It’s not so easy to find old-growth forest within Seattle city limits anymore, yet Seward Park has the Magnificent Forest featuring evergreen trees aged 200 years or more. The park was designed by the famous Olmstead brothers and remains a wonderful legacy of a time when city officials saw fit to set aside forested areas for public enjoyment. It occupies all of Bailey Peninsula that juts out into Lake Washington.
At this time of year, what strikes you more than the tall trees are the kwanzan flowering cherries that were blossoming throughout the park. My wife and I saw them almost immediately on the first trail we took and along the park’s periphery. A spectacular stand is located in the amphitheater area.
A network of footpaths winds through the park, a walker’s paradise when you consider that much of the park is inaccessible to motor vehicles. Over its 277 acres, trails diverge and connect, signposts clearly marking their names and distances. We were never far from the park’s edge no matter which path we took; they all eventually connect to the paved 2.4-mile walking and biking path that encircle the park. Walking along here reminded us of the Seawall trail around Stanley Park in Vancouver with its similar surroundings of water on one side and forest on the other though not as spectacular.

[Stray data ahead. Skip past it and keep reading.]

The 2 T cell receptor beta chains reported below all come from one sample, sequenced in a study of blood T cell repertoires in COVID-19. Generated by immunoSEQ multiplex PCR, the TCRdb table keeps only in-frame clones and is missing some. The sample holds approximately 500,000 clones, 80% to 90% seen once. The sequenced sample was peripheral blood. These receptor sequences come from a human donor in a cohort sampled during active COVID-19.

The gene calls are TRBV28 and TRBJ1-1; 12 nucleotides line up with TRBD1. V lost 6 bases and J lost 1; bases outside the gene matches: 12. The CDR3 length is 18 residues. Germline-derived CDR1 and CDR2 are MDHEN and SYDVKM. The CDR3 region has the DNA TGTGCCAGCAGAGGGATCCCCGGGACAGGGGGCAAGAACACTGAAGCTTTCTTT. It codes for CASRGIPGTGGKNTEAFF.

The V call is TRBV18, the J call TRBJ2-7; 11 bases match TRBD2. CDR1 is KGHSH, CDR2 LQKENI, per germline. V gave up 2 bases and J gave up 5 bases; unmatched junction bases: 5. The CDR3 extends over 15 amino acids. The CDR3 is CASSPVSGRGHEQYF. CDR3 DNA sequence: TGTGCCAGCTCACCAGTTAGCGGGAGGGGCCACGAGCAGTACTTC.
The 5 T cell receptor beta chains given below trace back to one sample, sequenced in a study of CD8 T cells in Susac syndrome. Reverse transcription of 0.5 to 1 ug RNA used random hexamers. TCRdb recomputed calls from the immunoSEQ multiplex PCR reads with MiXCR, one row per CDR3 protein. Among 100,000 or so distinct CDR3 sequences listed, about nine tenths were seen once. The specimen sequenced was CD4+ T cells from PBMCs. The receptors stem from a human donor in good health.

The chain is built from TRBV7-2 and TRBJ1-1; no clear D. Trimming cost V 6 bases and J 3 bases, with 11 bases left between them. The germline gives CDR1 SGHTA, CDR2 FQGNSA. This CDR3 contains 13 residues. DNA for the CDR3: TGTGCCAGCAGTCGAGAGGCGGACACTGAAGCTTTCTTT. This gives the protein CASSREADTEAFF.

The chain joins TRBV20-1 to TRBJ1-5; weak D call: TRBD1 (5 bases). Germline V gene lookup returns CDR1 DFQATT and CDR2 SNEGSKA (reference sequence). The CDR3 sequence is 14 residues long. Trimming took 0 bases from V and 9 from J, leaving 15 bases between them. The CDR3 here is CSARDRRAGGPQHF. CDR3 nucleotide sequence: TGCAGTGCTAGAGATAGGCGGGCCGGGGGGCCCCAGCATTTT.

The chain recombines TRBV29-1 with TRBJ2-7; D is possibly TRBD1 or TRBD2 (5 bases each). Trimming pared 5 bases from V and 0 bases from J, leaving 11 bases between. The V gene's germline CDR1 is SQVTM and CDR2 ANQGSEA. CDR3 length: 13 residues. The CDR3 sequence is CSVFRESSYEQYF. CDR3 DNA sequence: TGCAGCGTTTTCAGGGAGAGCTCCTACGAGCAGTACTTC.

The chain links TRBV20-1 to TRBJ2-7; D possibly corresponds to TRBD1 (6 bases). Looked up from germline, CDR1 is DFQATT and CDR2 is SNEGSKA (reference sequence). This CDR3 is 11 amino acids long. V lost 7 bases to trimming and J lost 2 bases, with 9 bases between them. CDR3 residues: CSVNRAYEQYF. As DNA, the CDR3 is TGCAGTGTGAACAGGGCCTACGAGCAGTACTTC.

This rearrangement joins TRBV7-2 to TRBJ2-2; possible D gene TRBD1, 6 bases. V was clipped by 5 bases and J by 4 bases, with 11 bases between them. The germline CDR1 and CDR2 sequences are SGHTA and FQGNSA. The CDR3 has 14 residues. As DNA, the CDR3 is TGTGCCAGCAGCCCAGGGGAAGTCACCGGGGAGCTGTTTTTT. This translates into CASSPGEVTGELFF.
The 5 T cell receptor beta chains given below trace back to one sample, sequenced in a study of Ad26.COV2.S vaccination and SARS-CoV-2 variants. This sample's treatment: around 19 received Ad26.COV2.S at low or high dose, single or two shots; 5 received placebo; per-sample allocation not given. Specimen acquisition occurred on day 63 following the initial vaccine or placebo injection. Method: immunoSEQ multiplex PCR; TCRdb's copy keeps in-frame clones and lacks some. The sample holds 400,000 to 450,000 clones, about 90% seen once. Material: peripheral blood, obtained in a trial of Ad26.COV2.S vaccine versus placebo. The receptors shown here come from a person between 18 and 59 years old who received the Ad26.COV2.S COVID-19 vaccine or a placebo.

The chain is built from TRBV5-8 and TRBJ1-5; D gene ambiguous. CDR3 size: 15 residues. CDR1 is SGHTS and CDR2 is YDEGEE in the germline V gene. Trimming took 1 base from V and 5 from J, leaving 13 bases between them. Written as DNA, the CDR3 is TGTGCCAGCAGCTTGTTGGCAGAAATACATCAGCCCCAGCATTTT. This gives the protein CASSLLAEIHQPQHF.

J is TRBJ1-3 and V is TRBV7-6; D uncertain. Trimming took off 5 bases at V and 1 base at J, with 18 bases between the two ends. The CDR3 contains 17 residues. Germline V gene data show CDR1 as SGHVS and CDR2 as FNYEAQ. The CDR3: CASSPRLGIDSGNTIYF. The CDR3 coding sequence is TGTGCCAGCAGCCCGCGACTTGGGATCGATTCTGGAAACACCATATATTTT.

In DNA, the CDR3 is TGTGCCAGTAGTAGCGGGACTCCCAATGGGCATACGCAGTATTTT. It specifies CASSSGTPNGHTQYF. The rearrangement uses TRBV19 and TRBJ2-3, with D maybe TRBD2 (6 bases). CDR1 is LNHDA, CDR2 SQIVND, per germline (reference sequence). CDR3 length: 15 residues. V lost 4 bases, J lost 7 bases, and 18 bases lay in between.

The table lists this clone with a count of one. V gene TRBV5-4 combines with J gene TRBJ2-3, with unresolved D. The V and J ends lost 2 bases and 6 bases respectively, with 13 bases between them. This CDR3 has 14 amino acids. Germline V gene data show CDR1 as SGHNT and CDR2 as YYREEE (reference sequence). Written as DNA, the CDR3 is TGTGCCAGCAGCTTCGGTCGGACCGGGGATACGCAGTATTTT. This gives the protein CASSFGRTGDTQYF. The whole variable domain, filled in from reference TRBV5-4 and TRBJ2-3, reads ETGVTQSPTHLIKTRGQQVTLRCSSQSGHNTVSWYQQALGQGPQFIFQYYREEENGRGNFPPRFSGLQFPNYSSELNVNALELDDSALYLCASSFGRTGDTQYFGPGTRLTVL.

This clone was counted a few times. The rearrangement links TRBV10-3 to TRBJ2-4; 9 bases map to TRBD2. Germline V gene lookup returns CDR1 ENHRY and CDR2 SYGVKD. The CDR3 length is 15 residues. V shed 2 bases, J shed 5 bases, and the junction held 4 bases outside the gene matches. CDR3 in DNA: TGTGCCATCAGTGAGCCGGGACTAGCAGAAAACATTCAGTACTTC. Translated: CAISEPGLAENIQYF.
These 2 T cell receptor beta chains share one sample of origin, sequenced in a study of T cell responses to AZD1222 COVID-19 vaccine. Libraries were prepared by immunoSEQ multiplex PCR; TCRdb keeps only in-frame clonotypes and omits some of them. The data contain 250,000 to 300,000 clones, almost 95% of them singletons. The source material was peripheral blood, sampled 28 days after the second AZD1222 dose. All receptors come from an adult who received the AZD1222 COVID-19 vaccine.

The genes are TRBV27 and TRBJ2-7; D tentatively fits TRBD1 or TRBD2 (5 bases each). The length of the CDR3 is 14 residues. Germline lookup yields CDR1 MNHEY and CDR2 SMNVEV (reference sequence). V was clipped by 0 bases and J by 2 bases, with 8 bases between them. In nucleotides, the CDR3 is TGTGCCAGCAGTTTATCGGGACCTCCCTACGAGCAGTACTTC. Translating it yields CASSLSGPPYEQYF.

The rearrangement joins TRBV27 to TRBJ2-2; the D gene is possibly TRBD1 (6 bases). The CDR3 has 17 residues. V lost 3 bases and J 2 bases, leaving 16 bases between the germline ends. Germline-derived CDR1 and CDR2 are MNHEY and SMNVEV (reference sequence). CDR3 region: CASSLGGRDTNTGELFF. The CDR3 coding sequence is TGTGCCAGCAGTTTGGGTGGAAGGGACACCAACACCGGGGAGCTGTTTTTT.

The forest understory was carpeted with the usual native plants, including lots of huckleberry shrubs. New-growth licorice ferns were unfurling their fronds. Grassy areas showed signs of spring, too. It looked as though the flowers blanketing them were just ‘weeds,’ but a closer look revealed tiny wildflowers, including pinkish-white, sometimes reddish asters.
Seward Park is an urban oasis that we need to visit more often.